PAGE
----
Minors get the benefit of the doubt from both journalists and the judicial system because they’re minors. They don’t have the experience to know what they ought and ought not do, so society cuts them some slack so they can figure it out. The Daily Caller cut Barron Trump no slack for his lack of slacks. They thought it was “High Time Barron Trump Starts Dressing Like He’s In the White House.” Barron probably wishes his father would act like he’s in the White House. See, now that’s proper bullying.
The Daily Caller or any other publisher or person in this country can bully the President all they want thanks to the First Amendment. While attaining his “experience,” Donald Trump made plenty of mistakes, and he still does things that warrant a published word or billion. He’s not afforded the societal benefit of the doubt because he’s 71.
Trump’s 11-year-old son doesn’t have to dress like he’s in the White House because he’s 11 years old. His only focus should be being 11, and 11-year-olds wear jeans and T-shirts everyday. If your crazy old man was the most powerful old man in the world you’d want to be comfortable, too. Also, imagine graduating high school when your dad’s 78? How difficult it must be for Barron to connect with his father. There’s a multigenerational gap there.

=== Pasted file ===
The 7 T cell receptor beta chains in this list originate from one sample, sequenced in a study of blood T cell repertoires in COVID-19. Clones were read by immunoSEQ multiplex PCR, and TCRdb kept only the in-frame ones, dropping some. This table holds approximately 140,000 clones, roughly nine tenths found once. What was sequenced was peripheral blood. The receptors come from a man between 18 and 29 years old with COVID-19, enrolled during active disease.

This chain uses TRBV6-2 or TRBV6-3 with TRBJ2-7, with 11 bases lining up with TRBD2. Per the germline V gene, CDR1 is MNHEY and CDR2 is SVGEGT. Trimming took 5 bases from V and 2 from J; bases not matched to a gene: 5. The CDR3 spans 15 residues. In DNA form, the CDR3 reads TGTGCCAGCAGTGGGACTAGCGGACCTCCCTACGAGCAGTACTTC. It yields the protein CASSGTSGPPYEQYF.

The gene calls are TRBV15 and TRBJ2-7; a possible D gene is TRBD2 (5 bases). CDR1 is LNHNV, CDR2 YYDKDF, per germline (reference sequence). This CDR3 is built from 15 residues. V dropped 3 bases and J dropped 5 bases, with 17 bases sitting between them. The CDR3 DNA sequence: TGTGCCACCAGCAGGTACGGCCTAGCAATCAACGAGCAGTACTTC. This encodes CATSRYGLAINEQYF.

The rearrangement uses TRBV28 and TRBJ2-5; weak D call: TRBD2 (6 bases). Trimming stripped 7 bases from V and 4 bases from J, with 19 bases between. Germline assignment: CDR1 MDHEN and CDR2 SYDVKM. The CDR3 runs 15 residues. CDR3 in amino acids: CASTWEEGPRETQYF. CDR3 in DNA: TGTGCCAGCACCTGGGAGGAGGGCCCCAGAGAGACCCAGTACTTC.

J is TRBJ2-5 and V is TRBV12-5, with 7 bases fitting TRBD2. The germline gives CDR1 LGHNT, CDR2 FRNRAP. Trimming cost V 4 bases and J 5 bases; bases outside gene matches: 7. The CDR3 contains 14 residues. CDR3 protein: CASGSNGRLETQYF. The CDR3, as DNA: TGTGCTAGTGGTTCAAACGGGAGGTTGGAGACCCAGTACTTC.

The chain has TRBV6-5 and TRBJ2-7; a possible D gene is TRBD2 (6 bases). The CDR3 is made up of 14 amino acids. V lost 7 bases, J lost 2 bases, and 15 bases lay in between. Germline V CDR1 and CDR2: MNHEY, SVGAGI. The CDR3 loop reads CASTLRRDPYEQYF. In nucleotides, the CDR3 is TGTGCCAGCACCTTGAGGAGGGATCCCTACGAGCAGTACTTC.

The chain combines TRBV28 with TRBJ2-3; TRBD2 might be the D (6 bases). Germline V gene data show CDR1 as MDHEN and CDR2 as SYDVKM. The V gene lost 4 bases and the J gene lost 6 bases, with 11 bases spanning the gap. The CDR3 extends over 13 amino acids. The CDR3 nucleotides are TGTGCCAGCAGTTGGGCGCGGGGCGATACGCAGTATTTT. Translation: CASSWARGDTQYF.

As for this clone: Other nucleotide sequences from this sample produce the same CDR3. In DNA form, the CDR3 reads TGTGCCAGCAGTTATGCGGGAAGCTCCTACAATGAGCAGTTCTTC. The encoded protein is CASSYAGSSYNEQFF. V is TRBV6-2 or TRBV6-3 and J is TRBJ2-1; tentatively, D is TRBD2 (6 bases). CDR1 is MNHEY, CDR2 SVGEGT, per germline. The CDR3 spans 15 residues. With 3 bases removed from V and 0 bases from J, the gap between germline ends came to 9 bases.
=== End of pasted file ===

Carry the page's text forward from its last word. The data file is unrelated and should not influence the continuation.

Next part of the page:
There’s no gap between Democrats and Republicans when it comes to bullying. It’s decidedly bad, and cyber bullying has exacerbated the problem. Victims of cyberbullying are more likely to be depressed than victims of traditional bullying. According to a 2010 Archives of Suicide Research study, “Youth who experienced traditional bullying or cyberbullying, as either an offender or a victim, had more suicidal thoughts and were more likely to attempt suicide than those who had not experienced such forms of peer aggression.” While suicidal thoughts and behaviors were more strongly related to those bullied, the bullies themselves also suffer, and the act of bullying is a coping mechanism.
Cyberbullying is like traditional bullying, except the bully is always there. Now that every parent issues mobile phones to their kids as a means to keep tabs on them, bullies can keep tabs on them, too. Back in my day, there weren’t mobile devices in high school, so all the bullying was done in the traditional manner. Now kids get bullied in school and at home, with no refuge in sight.
If you thought bullying would end as soon as some kid died as a result, it not only didn’t, but more kids are dying. Suicide is the second leading cause of death for those between 10 and 24 years old. A study done in Great Britain found at least half of suicides among young people are related to bullying. Wikipedia even has a wiki dedicated to some of the most notable suicides attributed to bullying. Most recently, 12-year-old Katelyn Davis hanged herself from a tree in her backyard while live streaming it on Live.Me.
With bullying, the First Lady chose an honorable challenge despite the irony that engulfed its announcement while her husband was bullying Hillary Clinton, quite literally. You can’t go wrong attempting to save the children, but what can really be done about bullying?